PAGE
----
First prize was a Versailles, a luxury saloon car manufactured by Simca, second prize was a Citroen 2CV, which I understand is also some sort of car, the next four runners up each won a television set!  Don't knock it, bear in mind this was 1956, my family didn't get our first tv set until 1963, and even then it was second hand.

Another version of the handbill for the same competition, which was to be judged by a jury made up from members of the Societe des Collectionneurs de Figurines Historiques.

The all important terms & conditions were printed on the reverse of the handbills, for those interested in such things.  For anyone interested in seeing more about these very fine models, known affectionately by the French as figurines publicitaires there is a very good website here: Mokarex

Wednesday 9 June 2021

Repairing PZG medievals

For those who might not have come across them before PZG is the Polski Zwiazek Gluchych (Polish Association of the Deaf) and during the Communist regime they used to run employment schemes, one of which was producing toy soldiers.  And extremely good toy soldiers at that, I always pick them up whenever I come across them and I've never been too fussy about condition, these three were long overdue for a bit of attention.

The horn blower had lost his lower legs and base, the other two were just broken off their bases at the ankles, all three had lost their weapons.  They've all had their legs pinned and filled with miliput, the hornist will need a bit more reconstruction, don't know why I put him on a round base instead of oblong though, didn't think that through!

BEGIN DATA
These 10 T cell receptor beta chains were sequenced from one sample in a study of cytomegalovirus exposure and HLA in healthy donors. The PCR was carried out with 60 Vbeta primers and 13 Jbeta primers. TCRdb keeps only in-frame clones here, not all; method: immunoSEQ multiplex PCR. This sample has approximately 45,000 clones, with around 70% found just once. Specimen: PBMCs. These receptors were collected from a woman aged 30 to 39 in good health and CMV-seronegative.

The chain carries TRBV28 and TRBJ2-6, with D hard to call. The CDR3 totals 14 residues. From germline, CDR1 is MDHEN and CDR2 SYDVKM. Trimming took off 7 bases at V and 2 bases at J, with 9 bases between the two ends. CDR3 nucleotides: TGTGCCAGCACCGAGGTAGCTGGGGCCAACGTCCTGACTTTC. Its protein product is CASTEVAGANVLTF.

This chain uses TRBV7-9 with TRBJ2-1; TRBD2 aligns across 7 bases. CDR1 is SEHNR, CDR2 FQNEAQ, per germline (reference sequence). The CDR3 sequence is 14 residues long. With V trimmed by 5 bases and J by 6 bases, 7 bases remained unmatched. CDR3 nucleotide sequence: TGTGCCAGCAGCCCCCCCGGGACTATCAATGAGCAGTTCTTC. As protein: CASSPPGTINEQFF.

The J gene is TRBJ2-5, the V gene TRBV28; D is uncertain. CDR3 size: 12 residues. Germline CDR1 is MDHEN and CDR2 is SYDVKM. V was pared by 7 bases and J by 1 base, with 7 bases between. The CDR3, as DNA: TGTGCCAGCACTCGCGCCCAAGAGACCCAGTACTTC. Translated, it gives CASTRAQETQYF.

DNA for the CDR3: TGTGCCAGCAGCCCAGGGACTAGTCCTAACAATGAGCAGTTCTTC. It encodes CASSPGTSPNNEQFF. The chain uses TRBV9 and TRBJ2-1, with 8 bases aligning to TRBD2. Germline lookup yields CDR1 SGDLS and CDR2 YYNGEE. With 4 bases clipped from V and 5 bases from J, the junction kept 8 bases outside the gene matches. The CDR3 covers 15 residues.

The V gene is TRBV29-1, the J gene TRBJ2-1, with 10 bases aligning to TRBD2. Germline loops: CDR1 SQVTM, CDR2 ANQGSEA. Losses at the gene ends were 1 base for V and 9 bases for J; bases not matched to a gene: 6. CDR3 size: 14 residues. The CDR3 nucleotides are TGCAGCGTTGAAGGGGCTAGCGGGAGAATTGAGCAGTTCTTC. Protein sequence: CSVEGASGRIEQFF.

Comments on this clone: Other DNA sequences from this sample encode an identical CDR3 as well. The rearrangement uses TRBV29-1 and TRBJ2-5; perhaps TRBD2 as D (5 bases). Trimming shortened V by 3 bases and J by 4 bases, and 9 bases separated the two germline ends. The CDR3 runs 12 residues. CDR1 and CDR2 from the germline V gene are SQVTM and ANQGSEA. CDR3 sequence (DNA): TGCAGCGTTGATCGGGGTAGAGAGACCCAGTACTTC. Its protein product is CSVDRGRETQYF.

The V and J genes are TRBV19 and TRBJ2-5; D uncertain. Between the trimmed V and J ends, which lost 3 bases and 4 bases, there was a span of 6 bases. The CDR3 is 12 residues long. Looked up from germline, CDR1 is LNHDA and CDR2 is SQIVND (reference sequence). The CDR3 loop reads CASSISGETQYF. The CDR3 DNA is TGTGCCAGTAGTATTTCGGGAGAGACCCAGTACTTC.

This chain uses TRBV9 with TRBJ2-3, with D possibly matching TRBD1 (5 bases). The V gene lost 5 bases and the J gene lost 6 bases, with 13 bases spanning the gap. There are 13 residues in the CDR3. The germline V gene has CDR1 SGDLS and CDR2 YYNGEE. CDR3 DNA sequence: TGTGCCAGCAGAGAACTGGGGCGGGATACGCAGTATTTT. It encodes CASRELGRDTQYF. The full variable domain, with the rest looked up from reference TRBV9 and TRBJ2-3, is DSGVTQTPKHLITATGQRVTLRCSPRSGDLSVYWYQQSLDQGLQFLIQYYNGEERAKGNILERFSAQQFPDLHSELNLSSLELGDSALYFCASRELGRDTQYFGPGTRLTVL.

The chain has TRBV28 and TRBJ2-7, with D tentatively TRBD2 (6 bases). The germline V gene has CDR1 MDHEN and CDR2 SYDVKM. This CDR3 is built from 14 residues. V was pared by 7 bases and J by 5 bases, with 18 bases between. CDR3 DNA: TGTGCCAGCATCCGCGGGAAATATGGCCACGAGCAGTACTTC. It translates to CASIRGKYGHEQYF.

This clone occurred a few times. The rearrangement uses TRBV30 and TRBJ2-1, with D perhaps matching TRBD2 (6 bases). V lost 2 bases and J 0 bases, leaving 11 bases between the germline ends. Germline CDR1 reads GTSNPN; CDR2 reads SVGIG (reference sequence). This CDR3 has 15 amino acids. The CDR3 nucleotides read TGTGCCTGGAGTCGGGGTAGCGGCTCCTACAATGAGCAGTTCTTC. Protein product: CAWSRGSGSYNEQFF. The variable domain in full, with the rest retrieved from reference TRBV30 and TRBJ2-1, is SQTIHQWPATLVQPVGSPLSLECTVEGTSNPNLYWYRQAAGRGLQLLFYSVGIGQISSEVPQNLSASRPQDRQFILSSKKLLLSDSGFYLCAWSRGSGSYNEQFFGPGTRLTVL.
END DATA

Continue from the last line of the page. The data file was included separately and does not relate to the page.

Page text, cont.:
The finished items, I matched the original paint as best I could, the double handed axes are accessories for 28mm figures, made by Fireforge Games, and the crossbow is from the Replicants range of Britains swoppet replacement parts.

Sunday 6 June 2021

Italian Wars Imperial Cavalry

 Or at least my interpretation of them, I'm not sure they'd score many marks for accuracy but then they are just toys for playing 54mm wargames.  Mostly converted from Britains Deetail knights, except for the rearing figure in the middle which started life as a chess piece from a Harry Potter partwork!  The shield designs tie them all together as being part of the same unit, maybe one day I'll get around to doing the French opposition?

You'd think that one set of figures, which are mostly all silver would take no time at all to paint?  Not so, these have taken an eon, not that they're difficult but just down to a lack of enthusiasm, it's been a lost year, many, many projects started, hardly any finished.

In the absence of any games to report I may just start posting up random pictures of toy soldiers, these chaps have already featured on Facebook so apologies if you're fed up with seeing them!

Friday 7 May 2021